Sunday, November 8, 2009

NantesJUG: Next Meeting Friday November 13th about "Google Technologies"

This Friday , the Nantes JUG is pleased to organize a conference about "Google Technologies". Didier Girard, http://twitter.com/dgirard , will be presenting and demoing cool stuff from Google:

  • GWT 2
  • Android
  • Wave
  • App Engine
Want to come? Register for free here

The event will occur at the "Ecole des Mines de Nantes" one of our sponsor from 7 to 9 pm.

Wednesday, July 8, 2009

USI2009: The Geek and Boss French Conference

This year I was lucky enough to have a presentation at the second edition of the "Université du SI", organized by Octo Technologies. I have to say that this conference is one of the best that I have attended, for sure it is the best in France. Unfortunately I was only able to attend the first day of the conference, but even in one day, I was very happy with the content of the presentations, keynotes, and networking opportunities.

I won't go in details in all the presentations that I have seen, Google for the Enterprise, Application Server Future, Usability concerns, and keynotes. If you want to have a good feedback about this conference I invite you to read, in French, the reports from Le Touilleur Express.

Let me just share the presentation that I gave with Vincent Massol from XWiki, about CMS vs Wiki.

Wiki vs CMS duel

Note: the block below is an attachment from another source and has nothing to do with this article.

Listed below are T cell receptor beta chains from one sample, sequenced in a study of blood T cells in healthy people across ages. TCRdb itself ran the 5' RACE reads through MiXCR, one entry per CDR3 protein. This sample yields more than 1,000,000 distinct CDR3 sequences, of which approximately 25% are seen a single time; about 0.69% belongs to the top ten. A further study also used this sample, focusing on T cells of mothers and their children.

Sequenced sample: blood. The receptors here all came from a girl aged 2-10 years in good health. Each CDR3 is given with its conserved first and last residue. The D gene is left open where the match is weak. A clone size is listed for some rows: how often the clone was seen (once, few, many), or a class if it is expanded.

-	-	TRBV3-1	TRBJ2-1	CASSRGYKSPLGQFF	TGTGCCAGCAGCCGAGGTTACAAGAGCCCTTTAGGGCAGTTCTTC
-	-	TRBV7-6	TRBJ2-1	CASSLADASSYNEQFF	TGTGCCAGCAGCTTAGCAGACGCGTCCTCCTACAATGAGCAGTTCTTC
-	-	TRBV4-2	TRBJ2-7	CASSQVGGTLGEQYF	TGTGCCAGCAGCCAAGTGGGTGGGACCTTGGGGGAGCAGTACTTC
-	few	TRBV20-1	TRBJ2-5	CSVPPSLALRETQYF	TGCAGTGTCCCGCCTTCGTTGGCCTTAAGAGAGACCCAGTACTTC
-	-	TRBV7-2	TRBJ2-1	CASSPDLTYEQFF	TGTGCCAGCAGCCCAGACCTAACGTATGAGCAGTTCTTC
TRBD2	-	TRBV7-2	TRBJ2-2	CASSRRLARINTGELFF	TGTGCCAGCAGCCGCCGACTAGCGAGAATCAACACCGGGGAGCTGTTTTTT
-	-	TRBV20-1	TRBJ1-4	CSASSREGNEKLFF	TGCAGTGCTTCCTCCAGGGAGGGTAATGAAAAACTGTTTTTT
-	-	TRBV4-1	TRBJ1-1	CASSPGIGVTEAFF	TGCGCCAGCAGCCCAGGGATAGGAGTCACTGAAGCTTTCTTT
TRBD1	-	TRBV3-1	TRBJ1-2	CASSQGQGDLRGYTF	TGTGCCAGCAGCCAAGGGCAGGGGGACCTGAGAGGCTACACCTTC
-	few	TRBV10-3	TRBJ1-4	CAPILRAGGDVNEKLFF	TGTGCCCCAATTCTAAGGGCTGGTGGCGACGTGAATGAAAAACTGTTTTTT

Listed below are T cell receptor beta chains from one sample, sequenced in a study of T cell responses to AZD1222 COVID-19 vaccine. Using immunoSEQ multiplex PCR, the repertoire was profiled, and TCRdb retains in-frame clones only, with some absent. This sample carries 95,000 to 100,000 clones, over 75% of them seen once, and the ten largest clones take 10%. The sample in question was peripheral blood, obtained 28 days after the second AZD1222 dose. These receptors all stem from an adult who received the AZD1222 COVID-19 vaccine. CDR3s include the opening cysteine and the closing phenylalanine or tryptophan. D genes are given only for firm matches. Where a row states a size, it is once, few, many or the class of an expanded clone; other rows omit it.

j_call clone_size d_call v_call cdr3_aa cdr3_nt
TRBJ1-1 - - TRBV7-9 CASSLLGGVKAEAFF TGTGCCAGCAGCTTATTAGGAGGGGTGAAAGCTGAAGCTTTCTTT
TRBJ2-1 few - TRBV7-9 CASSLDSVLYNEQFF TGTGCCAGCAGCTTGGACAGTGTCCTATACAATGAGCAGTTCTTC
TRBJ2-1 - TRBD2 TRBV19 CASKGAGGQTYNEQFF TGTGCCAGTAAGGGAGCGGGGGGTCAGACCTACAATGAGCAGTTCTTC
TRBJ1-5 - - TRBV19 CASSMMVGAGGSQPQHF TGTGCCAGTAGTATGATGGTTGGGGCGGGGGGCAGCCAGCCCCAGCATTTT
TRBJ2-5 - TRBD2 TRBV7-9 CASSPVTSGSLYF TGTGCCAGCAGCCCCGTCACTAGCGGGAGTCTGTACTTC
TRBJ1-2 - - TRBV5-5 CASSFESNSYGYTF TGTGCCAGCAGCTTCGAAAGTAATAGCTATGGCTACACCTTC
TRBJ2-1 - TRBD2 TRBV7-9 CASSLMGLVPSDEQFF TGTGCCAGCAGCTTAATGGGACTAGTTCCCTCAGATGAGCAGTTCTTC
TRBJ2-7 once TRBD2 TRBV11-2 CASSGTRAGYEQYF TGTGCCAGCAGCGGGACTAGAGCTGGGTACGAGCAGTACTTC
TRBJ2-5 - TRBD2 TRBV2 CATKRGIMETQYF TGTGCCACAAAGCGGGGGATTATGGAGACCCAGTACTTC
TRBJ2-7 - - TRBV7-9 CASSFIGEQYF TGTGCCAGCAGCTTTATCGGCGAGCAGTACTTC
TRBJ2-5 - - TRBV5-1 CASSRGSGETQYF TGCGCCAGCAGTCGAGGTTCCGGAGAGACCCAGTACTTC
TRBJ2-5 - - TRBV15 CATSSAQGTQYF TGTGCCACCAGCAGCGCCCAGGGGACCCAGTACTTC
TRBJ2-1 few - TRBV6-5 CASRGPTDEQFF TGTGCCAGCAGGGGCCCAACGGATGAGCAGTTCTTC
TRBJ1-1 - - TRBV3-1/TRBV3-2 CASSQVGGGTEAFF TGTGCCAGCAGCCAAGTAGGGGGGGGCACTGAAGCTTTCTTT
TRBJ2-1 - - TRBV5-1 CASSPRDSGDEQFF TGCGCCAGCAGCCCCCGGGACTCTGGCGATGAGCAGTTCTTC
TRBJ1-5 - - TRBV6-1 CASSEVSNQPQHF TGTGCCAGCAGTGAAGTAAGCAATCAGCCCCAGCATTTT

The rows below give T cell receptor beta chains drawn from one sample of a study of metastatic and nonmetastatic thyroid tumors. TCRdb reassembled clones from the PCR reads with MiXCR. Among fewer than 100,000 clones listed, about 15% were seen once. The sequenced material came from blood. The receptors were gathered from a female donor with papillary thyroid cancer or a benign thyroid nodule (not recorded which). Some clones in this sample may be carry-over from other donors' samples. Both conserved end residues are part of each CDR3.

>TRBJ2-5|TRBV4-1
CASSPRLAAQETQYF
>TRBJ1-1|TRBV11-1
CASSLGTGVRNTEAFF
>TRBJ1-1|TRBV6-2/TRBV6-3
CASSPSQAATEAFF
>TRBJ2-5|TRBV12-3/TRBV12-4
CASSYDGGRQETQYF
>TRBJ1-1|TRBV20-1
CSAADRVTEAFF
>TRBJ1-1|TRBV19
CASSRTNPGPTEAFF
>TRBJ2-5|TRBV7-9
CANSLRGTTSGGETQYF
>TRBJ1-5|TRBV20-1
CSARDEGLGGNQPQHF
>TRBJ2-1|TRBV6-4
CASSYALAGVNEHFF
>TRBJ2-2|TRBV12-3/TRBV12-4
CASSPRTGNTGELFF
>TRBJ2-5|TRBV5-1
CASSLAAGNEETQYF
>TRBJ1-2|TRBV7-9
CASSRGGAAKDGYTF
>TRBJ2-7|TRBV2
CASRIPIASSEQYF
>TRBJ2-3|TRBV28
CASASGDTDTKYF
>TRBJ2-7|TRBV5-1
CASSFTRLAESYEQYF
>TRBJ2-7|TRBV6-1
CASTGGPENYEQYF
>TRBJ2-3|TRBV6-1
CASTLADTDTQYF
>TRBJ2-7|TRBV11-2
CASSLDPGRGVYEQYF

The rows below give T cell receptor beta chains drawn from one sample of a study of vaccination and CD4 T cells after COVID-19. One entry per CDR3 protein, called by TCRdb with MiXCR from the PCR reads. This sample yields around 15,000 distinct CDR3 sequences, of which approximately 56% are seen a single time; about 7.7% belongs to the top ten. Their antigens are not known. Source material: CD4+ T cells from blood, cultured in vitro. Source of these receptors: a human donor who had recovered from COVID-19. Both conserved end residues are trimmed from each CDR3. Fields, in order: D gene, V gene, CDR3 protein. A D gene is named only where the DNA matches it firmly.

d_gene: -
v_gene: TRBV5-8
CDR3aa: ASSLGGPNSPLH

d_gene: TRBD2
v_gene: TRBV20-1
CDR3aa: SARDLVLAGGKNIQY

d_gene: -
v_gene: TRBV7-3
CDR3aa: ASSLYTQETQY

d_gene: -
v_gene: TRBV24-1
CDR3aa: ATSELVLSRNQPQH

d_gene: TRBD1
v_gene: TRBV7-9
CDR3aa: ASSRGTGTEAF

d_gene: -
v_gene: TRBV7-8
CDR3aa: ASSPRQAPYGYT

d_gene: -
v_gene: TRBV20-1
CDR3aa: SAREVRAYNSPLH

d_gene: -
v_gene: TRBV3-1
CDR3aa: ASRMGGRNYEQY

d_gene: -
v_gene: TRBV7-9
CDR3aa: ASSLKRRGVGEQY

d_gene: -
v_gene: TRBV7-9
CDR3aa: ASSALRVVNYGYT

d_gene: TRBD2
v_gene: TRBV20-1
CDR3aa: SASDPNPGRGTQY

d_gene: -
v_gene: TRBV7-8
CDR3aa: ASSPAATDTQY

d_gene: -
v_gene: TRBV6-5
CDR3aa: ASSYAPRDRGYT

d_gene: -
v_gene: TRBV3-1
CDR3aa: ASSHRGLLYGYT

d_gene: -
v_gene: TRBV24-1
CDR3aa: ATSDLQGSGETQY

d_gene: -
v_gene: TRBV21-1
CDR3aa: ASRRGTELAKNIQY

First of all, the room was packed, so it looks like it is an interesting subject for many of you, so do not hesitate to post comments or question on this entry. Vincent and I will be pleased to update our presentation for a new event.

The main message of the talk was:

  • For collaboration on content the wiki is king
  • For publication of content the CMS is king

Tuesday, April 7, 2009

Next Generation Portals : How OpenSocial Standard Adds Social to the Mix?

I have published on SlideShare a new presentation about OpenSocial and eXo Platform. Feel free to test OpenSocial and eXo Platform integration by downloading latest release of eXo products.

Monday, March 30, 2009

Conference season for eXo Platform in Paris

eXo Platform, and I, will be present in conferences in the upcoming weeks:

  • Linux Solutions, March 31st - April 2nd : In addition to the demonstration pod where you can meet eXo people, I am inviting you to joing us during the OW2 Annual Conference presentations: Next generation Portals: how OpenSocial standard adds social to the mix (April 2, 01:30 - 02:00) Which Portlet Bridge is made for you? (April 2, 02:00 - 02:30) You can find the full program here.
  • Salon Intranet, May 12th,13th : Once again, eXo will be present with a demonstration pod, but also come to meet eXo CEO, Benjamin Mestrallet and myself during the "eXo Platform, the Open Source solution for your Intranet" on May 12th from 3pm-4pm.

Tuesday, February 17, 2009

JAX-WS: How to configure the service end point at runtime?


When deploying your Web Service client you often need to change the endpoint of the service that  has been set during the code generation. This short post explains how you can set change it at runtime in the client code.